I should clarify, though, that Walton actually did not reject the historicity of Adam and Eve. His “archetype” argument doesn’t mean that they didn’t exist as historic individuals, only that the focus of the text is on their significance for understanding humanity as a whole. Unfortunately, he didn’t have the time to really unpack this. If you skip to the very end of this video (maybe the last four minutes), you can catch everything he had to say on that.

    Longman definitely argued that Adam and Eve were not historical figures. But he disagrees with those who say that later biblical authors thought they were historical and were actually mistaken in that belief. (Apparently that is what Peter Enns argues.) Instead, Longman contends that none of the biblical authors believed them to be historical. The fact that they referred to them as real individuals is no different than us referring to Robin Hood or Hamlet as if they were real people. I have to admit that I’m completely unconvinced by his argument, but at least he doesn’t view people like Paul and Jesus as simply mistaken in their view of Adam and Eve.

  5. Brian LePort April 11, 2012 at 1:15 pm #

    As sympathetic as I am to Longman’s theological exegesis I find it very improbable that the authorial intent included a dehistoricized Adam and Eve. I feel like Longman is trying to make an idea work under the confession of inerrancy that seems to run against inerrancy’s emphasis on authorial intent as influenced by the historical-grammatical hermeneutic.

    This does leave me with a question. If someone was to say, “Sure, the author intended history, but we know it is not historical, yet the ‘theological message’ of this passage as intended by the Spirit remains true and without error” would that person being affirming inerrancy by moving to the theological intent? I assume yes.

    • Brian LePort April 11, 2012 at 1:18 pm #

      I mean I assume “no”, that would not be considered an affirmation of inerrancy…sorry.

      • Marc Cortez April 11, 2012 at 1:41 pm #

        That’s correct. The term “inerrancy” has some flexibility and will get defined differently by different people. But I’m not aware of anyone who would use the term for the position you’re describing.

        I’m not sure that we should argue too quickly, though, that this is an example of inerrancy forcing a particular interpretation. After all, Longman isn’t shy about offering readings of biblical texts that some would see as being at odds with inerrancy (e.g. his reading of Gen 2 itself). I think this is an example of Longman wanting to be a “generous” interpreter (or, as Walton says, “ethical”). You assume the best of an author and don’t simply assume the author is naive or dumb. For example, if you’re reading a book and an author appears to contradict something he/she said earlier, you don’t just assume the author is an idiot. Instead, you look first for a way of reading the two statements as consistent with one another. (Granted, it’s possible the author is just an idiot. But generous interpretation doesn’t go there first.) Longman applies this same approach to the biblical texts. Since he’s concluded that Adam and Eve are not historical, he’s looking for a way of reading NT references generously (i.e. don’t just assume the NT authors were wrong). So, I’d argue that generosity is the driving principle here more than inerrancy. But I could be wrong.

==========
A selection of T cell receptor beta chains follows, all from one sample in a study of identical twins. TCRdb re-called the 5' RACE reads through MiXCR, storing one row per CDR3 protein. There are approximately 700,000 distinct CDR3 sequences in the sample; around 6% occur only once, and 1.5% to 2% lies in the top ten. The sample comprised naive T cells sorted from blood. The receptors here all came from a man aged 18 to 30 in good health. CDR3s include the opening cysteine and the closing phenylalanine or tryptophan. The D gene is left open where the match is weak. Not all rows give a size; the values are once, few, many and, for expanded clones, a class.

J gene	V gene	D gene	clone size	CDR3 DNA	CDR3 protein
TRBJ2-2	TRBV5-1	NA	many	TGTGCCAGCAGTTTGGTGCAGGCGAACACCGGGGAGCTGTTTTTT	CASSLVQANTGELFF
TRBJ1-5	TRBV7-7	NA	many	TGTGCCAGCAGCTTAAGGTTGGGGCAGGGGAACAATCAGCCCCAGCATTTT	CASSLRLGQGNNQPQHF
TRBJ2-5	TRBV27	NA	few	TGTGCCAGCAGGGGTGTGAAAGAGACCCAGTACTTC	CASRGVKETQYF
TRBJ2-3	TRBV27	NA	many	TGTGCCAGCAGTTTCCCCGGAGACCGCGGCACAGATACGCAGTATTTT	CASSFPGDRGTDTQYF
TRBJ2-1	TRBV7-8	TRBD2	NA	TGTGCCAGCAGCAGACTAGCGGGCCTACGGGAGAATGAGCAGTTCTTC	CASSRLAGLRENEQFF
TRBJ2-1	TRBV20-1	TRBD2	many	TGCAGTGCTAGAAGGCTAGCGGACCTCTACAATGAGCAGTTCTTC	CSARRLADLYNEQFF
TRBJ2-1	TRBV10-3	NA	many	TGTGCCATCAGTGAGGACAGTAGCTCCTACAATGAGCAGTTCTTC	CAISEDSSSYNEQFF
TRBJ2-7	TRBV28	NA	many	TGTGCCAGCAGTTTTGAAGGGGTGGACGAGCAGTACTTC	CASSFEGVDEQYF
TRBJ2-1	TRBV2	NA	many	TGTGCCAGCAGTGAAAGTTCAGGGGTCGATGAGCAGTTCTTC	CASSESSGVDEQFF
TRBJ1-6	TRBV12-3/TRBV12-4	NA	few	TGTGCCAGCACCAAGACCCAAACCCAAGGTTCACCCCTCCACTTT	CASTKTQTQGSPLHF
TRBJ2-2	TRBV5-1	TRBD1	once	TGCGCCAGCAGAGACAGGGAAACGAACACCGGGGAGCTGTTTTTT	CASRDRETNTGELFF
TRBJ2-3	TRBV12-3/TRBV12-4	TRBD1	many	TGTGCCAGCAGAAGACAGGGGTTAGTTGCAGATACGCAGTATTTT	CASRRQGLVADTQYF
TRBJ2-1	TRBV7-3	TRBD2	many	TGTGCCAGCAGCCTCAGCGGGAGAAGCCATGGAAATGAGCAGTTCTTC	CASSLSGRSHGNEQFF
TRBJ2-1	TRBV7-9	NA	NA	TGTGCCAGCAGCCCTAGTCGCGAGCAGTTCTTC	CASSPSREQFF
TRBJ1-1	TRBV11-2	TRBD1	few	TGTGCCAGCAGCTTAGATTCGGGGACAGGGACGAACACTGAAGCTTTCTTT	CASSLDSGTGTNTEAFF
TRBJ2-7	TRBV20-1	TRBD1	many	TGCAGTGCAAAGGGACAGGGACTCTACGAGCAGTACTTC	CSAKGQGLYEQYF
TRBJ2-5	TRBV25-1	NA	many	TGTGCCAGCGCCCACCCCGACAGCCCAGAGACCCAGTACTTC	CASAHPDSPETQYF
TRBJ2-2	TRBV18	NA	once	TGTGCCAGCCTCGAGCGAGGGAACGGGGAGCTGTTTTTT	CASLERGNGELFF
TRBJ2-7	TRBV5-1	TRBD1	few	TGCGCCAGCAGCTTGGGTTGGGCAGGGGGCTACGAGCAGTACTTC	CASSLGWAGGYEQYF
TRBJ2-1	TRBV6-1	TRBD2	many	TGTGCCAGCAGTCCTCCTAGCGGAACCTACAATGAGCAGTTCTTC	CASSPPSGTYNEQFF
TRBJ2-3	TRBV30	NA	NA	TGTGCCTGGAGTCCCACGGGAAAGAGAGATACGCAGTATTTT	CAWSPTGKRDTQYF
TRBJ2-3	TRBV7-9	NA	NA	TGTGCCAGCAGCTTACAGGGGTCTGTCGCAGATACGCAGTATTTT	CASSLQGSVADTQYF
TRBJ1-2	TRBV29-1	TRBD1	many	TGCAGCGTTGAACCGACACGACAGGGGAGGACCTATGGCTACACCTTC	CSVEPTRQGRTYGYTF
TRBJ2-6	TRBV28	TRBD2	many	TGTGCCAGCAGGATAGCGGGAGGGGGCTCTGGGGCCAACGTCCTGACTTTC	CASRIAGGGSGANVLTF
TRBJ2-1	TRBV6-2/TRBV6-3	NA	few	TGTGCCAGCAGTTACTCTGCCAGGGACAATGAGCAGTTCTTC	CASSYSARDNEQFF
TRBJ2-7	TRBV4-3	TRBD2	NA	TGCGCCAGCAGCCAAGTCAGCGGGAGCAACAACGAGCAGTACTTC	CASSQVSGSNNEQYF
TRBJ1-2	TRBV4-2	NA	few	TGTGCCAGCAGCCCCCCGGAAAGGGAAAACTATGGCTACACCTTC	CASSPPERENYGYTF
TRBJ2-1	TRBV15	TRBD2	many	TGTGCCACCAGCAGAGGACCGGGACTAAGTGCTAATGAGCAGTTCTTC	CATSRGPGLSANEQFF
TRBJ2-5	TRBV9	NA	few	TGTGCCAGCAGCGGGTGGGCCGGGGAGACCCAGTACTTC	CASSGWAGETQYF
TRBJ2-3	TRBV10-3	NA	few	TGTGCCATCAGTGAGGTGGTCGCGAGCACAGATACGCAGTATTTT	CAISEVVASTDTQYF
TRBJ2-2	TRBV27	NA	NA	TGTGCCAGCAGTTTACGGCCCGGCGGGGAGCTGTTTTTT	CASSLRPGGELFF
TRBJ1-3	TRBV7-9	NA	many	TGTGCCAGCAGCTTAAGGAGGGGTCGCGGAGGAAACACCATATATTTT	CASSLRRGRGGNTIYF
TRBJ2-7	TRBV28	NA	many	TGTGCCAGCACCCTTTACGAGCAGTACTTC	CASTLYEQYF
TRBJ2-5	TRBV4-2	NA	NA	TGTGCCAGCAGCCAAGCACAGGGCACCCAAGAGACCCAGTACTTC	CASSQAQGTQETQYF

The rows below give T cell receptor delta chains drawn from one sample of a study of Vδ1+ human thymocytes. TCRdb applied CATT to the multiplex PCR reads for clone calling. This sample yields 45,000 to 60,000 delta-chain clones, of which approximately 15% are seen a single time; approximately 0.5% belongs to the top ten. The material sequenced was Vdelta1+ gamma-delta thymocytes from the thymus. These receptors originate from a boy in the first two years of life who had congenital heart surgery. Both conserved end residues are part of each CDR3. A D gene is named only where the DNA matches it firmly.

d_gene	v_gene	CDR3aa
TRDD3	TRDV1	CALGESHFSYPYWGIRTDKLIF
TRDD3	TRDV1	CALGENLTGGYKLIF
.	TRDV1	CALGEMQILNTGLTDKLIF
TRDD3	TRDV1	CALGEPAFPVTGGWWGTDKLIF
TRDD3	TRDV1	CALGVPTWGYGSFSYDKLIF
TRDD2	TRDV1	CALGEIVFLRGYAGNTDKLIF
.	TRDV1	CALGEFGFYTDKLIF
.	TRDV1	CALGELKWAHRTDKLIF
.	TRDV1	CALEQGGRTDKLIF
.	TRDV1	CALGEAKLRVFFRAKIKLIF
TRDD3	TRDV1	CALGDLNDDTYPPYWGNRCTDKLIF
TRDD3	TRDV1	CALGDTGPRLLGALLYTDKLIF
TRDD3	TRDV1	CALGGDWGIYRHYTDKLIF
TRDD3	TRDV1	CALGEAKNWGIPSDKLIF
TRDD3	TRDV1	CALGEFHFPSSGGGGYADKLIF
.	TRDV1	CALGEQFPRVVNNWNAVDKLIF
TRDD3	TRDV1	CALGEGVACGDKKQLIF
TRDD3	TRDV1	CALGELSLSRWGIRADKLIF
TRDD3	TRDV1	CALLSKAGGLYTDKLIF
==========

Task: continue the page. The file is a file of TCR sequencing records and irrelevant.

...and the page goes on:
• Brian LePort April 11, 2012 at 3:30 pm #

          I can understand the “generous reader” paradigm (very Gadamer!), but it seems like quite a stretch to propose that the author(s) of Genesis 1-11 intended for it to be a non-literal/historical prologue. While there are many aspects of this passage that are unique theologically in relation to the surrounding culture the basic content seems to reflect the “origins worldview” of that time. Unless we propose that part of the act of inspiration by the Spirit included allowing the author(s) to realize that he shouldn’t believe/assume the historicity of the content that he was framing as “true story” (in language similar to the culture around him) then the most probable answer is that the human author(s) assumed he was writing history. At least that is what seems most probable to me.

      • Nollie December 24, 2012 at 7:24 pm #

        Your post is a tmeliy contribution to the debate

  6. Marc Cortez April 11, 2012 at 6:50 pm #

    Let’s not extend the discussion all the way to Gen 11 quite yet. The focus here is just on Gen 1-2. I think Longman would follow Walton in rejecting the claim that the cultural context of the ANE was such that the original readers would have naturally understood this to be about “origins.” Indeed, critiquing that paradigm is one of the basic purposes of Walton’s work. Although I’m not convinced (especially since I haven’t yet read his more scholarly work), it does seem reasonable that we have to take his argument seriously and defend the conclusion that ANE cultures did have an “origins worldview” that would have caused them to read the text as referring to the historic creation of the universe.

  7. Matt Weeden April 12, 2012 at 5:15 pm #

    I found John Walton’s argument compelling concerning the 7 days of creation being a type of ‘temple inauguration’ motif. It is worth further research. However, I do not see how it necessarily excludes the 7 days from being literal. Perhaps the practices surrounding ancient temple inaugurations were derived from true creation history rather than vice-versa. Moreover, I am not convinced by Tremper Longman that the days are figurative just because the ‘governors’ (i.e. sun and moon) of the day and night did not exist until the 3rd day.

    Nonetheless, I appreciate the dialog between both of them.

    • Marc Cortez April 12, 2012 at 5:27 pm #

      In the Q&A Walton clarified that he does think the days are literal days. Of course, that’s because he doesn’t think the days have anything to do with actual creation, only the six days of inauguration and the seventh on which God “rests.”

      • Matt Weeden April 13, 2012 at 12:41 pm #

        Ah ha, that clarifies his perspective. Thanks.

  8. Patrick May 2, 2012 at 7:40 am #

    Late here, but, for the record, Professor Walton does believe in a historic Adam and Eve. I’ve attended seminars where this question was asked.

    I disagree with Professor Longman on his mythic view of Gen 1-11, but, the guy is a good man serving God that has a lot to offer scholarship. None of us are perfect and maybe he’s right and I’m wrong.